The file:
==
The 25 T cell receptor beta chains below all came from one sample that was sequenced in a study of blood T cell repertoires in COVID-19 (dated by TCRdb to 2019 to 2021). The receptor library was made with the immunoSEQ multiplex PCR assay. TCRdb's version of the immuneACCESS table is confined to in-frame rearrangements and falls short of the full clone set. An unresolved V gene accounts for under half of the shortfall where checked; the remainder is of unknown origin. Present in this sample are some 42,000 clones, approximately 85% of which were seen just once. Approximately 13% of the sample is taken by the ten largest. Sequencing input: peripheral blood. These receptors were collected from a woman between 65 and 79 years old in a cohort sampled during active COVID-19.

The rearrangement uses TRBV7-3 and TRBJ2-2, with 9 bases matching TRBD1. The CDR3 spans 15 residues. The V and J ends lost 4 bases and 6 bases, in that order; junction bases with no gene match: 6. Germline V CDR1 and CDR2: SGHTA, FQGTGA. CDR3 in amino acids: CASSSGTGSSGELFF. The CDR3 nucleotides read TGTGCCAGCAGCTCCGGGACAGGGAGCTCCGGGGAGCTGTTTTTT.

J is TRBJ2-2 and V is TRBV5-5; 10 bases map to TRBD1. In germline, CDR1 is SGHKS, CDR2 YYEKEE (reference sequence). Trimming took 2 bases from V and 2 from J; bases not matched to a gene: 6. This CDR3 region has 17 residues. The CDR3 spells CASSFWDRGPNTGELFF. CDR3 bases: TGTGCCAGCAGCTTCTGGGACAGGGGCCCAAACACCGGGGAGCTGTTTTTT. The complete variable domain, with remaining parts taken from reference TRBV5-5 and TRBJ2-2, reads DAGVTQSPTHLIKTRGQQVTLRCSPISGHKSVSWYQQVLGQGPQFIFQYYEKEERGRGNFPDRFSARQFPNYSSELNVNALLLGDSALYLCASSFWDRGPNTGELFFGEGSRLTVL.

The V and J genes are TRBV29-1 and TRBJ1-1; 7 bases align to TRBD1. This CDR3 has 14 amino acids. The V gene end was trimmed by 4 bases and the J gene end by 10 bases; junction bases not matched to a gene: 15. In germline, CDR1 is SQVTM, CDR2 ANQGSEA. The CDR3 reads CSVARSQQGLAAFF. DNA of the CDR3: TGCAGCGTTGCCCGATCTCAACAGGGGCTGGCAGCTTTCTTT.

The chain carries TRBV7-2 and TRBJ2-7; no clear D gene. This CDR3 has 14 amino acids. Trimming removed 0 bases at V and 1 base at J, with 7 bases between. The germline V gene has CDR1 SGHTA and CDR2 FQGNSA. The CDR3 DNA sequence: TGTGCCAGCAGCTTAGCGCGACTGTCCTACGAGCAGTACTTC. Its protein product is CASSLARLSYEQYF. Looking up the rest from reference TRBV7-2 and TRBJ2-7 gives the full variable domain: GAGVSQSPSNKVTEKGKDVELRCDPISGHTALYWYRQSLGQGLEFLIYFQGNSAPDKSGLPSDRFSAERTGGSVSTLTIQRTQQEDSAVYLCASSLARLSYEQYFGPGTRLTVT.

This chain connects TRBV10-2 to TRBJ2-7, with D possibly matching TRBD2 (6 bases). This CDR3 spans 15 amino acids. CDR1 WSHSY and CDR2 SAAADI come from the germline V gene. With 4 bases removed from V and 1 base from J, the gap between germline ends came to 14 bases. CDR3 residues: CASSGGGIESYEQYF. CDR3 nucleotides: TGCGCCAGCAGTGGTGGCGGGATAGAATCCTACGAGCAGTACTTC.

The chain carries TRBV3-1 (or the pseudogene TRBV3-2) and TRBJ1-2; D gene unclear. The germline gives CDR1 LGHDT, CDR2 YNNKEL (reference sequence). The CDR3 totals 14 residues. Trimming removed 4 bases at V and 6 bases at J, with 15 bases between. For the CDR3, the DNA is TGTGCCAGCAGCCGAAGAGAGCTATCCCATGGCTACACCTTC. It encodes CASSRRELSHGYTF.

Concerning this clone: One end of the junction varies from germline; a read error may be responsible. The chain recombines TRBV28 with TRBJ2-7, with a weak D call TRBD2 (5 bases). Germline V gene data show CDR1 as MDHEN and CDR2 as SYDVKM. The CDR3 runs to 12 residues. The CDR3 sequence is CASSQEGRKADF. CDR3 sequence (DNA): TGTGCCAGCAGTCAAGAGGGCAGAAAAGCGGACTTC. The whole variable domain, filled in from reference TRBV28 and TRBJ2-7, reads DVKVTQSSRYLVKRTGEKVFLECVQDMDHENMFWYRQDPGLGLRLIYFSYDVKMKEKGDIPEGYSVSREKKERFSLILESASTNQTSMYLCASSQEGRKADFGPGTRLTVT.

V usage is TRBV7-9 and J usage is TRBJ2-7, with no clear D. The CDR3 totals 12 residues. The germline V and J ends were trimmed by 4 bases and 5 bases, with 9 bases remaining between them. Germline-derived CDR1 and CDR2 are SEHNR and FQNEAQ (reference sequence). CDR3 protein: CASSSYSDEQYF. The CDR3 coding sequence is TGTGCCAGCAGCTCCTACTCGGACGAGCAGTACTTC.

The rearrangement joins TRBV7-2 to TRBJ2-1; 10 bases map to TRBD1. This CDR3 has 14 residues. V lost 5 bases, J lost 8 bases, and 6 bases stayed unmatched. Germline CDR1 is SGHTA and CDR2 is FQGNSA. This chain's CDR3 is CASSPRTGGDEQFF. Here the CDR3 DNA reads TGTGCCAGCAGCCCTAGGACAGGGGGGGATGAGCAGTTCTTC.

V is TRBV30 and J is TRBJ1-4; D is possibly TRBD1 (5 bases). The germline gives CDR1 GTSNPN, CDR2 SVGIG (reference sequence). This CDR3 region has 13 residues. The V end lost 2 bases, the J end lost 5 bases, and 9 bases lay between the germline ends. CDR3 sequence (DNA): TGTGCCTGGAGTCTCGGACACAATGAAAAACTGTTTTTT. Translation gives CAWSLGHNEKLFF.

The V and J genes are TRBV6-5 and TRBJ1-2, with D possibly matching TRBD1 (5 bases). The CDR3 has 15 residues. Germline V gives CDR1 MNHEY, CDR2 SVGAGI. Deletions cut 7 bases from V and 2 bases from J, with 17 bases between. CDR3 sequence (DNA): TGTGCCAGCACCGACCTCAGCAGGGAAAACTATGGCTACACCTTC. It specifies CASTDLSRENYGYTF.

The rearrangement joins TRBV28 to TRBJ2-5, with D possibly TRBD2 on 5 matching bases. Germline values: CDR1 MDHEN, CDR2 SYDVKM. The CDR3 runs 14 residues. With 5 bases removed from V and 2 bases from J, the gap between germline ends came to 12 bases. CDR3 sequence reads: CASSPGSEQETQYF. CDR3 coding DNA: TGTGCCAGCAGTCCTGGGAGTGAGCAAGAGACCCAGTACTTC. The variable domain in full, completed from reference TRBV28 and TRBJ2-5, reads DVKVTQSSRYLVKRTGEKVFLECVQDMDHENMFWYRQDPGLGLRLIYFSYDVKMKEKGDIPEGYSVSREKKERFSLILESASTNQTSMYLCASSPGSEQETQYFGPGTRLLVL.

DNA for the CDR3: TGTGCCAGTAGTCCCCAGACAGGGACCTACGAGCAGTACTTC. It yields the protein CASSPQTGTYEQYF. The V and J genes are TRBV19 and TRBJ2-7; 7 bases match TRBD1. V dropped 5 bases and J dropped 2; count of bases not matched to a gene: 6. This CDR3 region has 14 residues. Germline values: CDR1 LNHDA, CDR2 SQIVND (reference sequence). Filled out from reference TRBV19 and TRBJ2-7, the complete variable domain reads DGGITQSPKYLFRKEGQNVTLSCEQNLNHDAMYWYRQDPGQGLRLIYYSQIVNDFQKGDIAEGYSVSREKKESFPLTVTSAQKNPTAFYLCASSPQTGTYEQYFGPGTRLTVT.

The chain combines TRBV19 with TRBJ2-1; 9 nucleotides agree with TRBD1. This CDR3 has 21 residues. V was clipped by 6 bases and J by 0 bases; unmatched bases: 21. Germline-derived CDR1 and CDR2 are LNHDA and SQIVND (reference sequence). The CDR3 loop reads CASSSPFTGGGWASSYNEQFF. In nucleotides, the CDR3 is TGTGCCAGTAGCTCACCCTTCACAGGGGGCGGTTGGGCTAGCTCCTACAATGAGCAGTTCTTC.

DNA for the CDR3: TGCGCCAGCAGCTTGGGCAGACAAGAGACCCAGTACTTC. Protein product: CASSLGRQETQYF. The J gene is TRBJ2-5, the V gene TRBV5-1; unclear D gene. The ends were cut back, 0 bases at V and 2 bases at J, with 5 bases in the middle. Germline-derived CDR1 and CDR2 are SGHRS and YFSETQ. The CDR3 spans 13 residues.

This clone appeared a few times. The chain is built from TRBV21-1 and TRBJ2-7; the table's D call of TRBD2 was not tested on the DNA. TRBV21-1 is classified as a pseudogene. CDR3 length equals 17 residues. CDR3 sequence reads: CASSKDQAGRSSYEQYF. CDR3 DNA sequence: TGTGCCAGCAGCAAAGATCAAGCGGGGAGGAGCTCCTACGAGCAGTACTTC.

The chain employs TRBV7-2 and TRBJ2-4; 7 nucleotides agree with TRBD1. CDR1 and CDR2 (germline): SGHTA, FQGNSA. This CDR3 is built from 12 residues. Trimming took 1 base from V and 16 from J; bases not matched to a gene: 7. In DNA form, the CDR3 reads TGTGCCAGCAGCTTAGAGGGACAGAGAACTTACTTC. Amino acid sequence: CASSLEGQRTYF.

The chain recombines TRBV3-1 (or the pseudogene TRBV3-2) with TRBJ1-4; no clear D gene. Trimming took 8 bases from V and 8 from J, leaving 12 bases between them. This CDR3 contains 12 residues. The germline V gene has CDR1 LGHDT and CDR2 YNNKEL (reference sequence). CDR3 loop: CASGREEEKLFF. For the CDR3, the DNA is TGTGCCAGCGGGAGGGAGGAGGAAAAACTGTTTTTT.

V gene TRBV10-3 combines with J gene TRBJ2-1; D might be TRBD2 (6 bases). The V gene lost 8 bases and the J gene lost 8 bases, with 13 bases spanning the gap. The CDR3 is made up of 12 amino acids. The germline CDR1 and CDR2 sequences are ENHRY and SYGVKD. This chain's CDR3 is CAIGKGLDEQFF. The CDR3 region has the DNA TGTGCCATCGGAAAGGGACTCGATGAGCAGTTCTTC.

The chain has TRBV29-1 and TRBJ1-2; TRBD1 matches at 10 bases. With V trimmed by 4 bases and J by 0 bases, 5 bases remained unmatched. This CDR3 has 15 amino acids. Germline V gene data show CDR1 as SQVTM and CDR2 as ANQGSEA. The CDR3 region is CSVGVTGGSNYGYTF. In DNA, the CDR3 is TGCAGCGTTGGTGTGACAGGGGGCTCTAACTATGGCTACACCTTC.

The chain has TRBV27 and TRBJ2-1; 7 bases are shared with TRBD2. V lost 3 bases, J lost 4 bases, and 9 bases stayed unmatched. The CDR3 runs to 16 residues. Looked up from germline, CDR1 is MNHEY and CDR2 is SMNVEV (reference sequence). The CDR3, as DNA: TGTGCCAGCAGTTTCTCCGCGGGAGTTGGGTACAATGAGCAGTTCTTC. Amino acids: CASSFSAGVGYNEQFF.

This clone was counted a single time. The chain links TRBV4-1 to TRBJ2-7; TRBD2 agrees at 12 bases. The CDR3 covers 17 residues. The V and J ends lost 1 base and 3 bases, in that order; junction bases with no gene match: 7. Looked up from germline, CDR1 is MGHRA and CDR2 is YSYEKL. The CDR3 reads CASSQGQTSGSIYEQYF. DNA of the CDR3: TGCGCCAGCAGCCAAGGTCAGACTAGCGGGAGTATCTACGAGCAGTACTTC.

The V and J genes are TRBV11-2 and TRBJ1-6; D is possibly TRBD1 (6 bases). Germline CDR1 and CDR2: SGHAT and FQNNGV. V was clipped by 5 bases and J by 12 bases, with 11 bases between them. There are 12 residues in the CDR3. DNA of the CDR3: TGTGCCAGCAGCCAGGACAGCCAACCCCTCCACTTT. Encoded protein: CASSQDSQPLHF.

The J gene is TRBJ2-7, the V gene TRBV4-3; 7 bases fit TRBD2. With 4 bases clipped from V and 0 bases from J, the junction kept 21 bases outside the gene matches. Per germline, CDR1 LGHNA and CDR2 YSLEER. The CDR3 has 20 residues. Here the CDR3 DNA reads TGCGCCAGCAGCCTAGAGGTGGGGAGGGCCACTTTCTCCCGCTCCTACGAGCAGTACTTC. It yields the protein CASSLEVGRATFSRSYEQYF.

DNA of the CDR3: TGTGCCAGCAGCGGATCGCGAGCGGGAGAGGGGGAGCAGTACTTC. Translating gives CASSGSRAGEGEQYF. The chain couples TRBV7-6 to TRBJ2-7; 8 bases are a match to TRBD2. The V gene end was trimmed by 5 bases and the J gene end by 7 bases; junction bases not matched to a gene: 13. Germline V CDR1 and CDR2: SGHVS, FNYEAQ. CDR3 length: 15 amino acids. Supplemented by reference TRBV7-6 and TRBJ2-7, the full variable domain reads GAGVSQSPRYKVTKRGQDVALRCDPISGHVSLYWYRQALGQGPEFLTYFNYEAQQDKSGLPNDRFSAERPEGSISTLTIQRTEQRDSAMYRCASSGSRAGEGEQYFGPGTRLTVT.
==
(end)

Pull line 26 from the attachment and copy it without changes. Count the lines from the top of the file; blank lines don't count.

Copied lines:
DNA of the CDR3: TGTGCCAGCAGCGGATCGCGAGCGGGAGAGGGGGAGCAGTACTTC. Translating gives CASSGSRAGEGEQYF. The chain couples TRBV7-6 to TRBJ2-7; 8 bases are a match to TRBD2. The V gene end was trimmed by 5 bases and the J gene end by 7 bases; junction bases not matched to a gene: 13. Germline V CDR1 and CDR2: SGHVS, FNYEAQ. CDR3 length: 15 amino acids. Supplemented by reference TRBV7-6 and TRBJ2-7, the full variable domain reads GAGVSQSPRYKVTKRGQDVALRCDPISGHVSLYWYRQALGQGPEFLTYFNYEAQQDKSGLPNDRFSAERPEGSISTLTIQRTEQRDSAMYRCASSGSRAGEGEQYFGPGTRLTVT.